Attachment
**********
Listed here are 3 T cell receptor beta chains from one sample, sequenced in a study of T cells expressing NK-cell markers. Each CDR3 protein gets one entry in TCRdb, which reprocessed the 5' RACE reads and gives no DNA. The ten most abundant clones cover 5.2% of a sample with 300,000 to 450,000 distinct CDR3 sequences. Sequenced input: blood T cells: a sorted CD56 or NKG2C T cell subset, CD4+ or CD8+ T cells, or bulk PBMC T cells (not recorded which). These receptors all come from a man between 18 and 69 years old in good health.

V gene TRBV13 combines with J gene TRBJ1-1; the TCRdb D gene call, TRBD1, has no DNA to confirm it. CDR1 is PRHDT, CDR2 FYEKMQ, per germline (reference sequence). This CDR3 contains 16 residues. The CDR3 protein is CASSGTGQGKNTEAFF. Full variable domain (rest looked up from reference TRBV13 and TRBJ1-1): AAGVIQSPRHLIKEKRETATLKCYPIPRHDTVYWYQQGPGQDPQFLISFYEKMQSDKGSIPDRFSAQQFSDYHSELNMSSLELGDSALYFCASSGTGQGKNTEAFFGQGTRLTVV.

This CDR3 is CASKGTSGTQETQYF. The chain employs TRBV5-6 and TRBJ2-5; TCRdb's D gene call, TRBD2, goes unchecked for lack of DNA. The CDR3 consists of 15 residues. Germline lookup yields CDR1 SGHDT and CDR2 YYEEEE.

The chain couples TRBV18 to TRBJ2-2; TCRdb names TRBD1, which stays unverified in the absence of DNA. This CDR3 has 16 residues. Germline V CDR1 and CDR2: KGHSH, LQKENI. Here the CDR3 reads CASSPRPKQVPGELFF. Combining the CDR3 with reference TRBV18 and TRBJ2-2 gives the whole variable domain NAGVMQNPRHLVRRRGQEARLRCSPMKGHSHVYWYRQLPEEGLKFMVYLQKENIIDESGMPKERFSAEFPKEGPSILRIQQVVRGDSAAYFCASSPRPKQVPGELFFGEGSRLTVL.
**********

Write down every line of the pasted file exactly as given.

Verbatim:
Listed here are 3 T cell receptor beta chains from one sample, sequenced in a study of T cells expressing NK-cell markers. Each CDR3 protein gets one entry in TCRdb, which reprocessed the 5' RACE reads and gives no DNA. The ten most abundant clones cover 5.2% of a sample with 300,000 to 450,000 distinct CDR3 sequences. Sequenced input: blood T cells: a sorted CD56 or NKG2C T cell subset, CD4+ or CD8+ T cells, or bulk PBMC T cells (not recorded which). These receptors all come from a man between 18 and 69 years old in good health.

V gene TRBV13 combines with J gene TRBJ1-1; the TCRdb D gene call, TRBD1, has no DNA to confirm it. CDR1 is PRHDT, CDR2 FYEKMQ, per germline (reference sequence). This CDR3 contains 16 residues. The CDR3 protein is CASSGTGQGKNTEAFF. Full variable domain (rest looked up from reference TRBV13 and TRBJ1-1): AAGVIQSPRHLIKEKRETATLKCYPIPRHDTVYWYQQGPGQDPQFLISFYEKMQSDKGSIPDRFSAQQFSDYHSELNMSSLELGDSALYFCASSGTGQGKNTEAFFGQGTRLTVV.

This CDR3 is CASKGTSGTQETQYF. The chain employs TRBV5-6 and TRBJ2-5; TCRdb's D gene call, TRBD2, goes unchecked for lack of DNA. The CDR3 consists of 15 residues. Germline lookup yields CDR1 SGHDT and CDR2 YYEEEE.

The chain couples TRBV18 to TRBJ2-2; TCRdb names TRBD1, which stays unverified in the absence of DNA. This CDR3 has 16 residues. Germline V CDR1 and CDR2: KGHSH, LQKENI. Here the CDR3 reads CASSPRPKQVPGELFF. Combining the CDR3 with reference TRBV18 and TRBJ2-2 gives the whole variable domain NAGVMQNPRHLVRRRGQEARLRCSPMKGHSHVYWYRQLPEEGLKFMVYLQKENIIDESGMPKERFSAEFPKEGPSILRIQQVVRGDSAAYFCASSPRPKQVPGELFFGEGSRLTVL.